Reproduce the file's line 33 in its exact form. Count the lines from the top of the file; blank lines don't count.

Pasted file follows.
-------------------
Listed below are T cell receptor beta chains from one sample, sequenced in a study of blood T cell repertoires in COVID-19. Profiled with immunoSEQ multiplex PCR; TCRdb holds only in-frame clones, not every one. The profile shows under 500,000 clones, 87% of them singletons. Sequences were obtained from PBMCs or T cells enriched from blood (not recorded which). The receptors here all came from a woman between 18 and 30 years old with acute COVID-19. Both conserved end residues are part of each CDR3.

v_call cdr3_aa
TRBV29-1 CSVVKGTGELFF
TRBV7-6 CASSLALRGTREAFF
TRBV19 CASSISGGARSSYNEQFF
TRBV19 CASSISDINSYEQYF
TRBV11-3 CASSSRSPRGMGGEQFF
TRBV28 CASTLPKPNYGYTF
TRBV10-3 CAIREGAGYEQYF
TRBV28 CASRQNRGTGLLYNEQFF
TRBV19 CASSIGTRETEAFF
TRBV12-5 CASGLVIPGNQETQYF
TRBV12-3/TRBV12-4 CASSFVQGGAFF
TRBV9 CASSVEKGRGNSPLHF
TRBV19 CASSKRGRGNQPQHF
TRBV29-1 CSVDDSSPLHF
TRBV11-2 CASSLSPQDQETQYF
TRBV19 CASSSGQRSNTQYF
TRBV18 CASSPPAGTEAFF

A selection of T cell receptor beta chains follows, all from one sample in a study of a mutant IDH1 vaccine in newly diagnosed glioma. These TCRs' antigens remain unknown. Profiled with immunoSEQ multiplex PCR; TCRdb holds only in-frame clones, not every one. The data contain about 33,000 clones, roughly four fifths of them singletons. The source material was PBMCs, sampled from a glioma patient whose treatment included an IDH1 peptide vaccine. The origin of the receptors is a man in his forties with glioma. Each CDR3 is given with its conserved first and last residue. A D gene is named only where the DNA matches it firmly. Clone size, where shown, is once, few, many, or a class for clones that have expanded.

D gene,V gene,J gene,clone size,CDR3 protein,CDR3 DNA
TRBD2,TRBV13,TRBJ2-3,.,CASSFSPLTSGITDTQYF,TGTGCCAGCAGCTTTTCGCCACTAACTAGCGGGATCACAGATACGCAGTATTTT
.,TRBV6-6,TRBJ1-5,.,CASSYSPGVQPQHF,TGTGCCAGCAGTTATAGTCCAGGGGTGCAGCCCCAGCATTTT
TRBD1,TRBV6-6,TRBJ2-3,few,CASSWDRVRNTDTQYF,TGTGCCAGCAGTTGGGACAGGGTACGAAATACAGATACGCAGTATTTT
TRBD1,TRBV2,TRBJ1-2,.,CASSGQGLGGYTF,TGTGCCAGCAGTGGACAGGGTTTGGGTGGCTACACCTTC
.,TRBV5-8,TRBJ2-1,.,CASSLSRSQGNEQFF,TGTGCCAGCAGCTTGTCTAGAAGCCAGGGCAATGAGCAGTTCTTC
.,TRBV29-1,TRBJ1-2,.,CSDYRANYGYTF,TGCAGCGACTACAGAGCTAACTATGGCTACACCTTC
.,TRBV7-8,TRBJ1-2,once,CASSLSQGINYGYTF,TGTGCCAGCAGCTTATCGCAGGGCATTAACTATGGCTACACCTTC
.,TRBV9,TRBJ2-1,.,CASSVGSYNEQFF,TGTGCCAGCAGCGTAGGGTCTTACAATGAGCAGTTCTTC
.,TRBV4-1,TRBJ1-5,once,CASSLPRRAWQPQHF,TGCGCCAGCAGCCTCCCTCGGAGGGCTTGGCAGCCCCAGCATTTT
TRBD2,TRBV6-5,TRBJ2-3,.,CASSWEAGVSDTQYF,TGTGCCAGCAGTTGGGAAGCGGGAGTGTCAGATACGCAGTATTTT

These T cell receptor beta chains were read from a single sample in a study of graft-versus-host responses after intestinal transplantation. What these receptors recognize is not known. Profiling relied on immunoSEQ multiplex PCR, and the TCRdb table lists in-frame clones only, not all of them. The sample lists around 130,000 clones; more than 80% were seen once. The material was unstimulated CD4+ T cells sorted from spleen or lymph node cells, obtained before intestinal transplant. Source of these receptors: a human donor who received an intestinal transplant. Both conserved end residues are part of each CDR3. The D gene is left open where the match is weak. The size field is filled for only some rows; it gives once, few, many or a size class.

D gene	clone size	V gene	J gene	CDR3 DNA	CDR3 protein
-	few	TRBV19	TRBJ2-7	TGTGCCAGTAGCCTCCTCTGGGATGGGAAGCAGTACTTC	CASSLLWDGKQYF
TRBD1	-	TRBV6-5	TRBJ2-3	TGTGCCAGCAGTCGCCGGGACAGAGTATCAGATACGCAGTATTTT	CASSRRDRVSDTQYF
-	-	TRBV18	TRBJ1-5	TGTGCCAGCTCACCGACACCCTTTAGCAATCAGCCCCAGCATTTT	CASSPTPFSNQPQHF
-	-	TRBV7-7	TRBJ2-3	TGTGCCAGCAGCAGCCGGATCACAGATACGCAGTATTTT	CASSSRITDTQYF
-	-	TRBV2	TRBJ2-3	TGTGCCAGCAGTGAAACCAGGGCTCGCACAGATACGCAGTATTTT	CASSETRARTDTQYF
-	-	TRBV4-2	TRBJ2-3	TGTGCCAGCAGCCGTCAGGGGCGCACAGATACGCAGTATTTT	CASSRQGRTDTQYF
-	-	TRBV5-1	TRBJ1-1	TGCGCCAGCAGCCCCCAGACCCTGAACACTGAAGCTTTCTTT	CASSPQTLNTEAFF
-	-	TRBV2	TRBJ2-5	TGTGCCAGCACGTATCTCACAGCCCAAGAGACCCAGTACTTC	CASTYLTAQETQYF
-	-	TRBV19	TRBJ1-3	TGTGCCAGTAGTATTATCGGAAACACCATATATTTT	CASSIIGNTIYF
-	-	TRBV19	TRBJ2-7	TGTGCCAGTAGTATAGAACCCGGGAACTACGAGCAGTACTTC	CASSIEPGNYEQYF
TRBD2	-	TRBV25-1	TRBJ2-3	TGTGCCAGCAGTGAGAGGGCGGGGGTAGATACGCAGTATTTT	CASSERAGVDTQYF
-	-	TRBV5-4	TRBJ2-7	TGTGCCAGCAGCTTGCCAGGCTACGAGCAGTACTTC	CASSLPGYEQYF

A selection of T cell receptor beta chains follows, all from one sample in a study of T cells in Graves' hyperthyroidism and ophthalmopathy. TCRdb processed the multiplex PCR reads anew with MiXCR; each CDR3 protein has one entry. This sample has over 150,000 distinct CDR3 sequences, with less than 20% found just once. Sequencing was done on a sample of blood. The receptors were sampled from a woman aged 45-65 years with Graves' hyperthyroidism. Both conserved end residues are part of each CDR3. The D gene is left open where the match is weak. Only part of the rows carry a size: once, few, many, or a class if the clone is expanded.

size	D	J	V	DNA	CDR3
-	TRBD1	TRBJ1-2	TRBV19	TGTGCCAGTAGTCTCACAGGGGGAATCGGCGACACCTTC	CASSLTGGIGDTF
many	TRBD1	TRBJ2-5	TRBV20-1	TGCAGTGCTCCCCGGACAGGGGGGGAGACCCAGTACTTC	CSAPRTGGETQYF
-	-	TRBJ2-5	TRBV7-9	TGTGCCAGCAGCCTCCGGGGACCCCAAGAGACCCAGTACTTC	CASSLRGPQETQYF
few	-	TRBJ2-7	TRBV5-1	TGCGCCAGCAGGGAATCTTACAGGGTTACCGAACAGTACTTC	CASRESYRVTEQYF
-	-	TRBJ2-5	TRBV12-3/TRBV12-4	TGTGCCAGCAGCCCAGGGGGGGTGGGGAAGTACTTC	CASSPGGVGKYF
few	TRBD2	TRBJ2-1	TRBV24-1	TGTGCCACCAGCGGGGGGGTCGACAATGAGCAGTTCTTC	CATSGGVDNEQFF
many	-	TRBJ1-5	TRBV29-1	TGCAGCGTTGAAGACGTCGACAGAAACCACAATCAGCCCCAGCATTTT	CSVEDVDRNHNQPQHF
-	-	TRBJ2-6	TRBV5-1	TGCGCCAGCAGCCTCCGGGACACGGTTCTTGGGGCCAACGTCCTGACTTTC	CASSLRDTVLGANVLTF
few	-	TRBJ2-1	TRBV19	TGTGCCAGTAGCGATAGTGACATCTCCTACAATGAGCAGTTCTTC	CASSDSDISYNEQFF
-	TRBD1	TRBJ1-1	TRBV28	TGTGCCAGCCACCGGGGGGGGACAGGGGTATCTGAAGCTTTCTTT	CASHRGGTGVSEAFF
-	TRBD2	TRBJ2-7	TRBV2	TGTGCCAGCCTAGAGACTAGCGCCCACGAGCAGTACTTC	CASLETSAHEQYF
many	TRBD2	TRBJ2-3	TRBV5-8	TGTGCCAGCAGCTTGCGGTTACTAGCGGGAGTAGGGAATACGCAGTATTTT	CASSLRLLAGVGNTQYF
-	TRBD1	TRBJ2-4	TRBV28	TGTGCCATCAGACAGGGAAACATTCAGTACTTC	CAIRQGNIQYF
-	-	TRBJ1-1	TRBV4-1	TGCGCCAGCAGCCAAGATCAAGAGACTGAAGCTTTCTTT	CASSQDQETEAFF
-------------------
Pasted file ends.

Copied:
D gene	clone size	V gene	J gene	CDR3 DNA	CDR3 protein